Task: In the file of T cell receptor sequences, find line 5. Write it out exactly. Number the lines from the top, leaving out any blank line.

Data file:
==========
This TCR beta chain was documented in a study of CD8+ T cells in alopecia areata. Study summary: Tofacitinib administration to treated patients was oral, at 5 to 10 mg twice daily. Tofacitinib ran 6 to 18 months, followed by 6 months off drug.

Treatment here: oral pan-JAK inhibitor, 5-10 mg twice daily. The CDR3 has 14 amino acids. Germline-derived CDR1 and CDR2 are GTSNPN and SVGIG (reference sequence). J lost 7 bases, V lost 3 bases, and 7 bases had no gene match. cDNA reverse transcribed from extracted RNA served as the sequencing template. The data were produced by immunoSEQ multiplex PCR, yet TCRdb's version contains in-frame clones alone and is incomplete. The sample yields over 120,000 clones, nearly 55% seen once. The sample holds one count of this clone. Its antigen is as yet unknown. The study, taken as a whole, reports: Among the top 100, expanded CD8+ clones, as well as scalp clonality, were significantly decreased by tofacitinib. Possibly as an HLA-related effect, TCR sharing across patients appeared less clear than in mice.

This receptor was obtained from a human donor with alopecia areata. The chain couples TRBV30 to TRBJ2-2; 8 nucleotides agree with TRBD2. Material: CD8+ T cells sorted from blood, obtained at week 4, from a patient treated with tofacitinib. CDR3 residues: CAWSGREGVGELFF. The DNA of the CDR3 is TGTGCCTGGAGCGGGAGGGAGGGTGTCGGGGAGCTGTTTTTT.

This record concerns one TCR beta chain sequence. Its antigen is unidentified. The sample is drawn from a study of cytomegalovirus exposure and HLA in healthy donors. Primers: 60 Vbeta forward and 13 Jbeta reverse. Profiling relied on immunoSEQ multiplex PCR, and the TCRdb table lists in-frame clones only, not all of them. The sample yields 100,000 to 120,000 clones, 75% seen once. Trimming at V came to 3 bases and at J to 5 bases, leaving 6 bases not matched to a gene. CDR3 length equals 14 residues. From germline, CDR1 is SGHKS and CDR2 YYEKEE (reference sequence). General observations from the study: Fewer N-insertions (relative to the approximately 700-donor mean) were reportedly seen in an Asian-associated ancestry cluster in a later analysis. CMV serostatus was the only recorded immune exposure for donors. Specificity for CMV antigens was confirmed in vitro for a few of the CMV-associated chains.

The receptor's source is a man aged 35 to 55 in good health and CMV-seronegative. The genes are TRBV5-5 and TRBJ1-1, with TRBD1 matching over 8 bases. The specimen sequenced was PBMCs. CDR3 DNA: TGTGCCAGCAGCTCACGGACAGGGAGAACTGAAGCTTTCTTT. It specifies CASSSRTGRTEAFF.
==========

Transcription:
The receptor's source is a man aged 35 to 55 in good health and CMV-seronegative. The genes are TRBV5-5 and TRBJ1-1, with TRBD1 matching over 8 bases. The specimen sequenced was PBMCs. CDR3 DNA: TGTGCCAGCAGCTCACGGACAGGGAGAACTGAAGCTTTCTTT. It specifies CASSSRTGRTEAFF.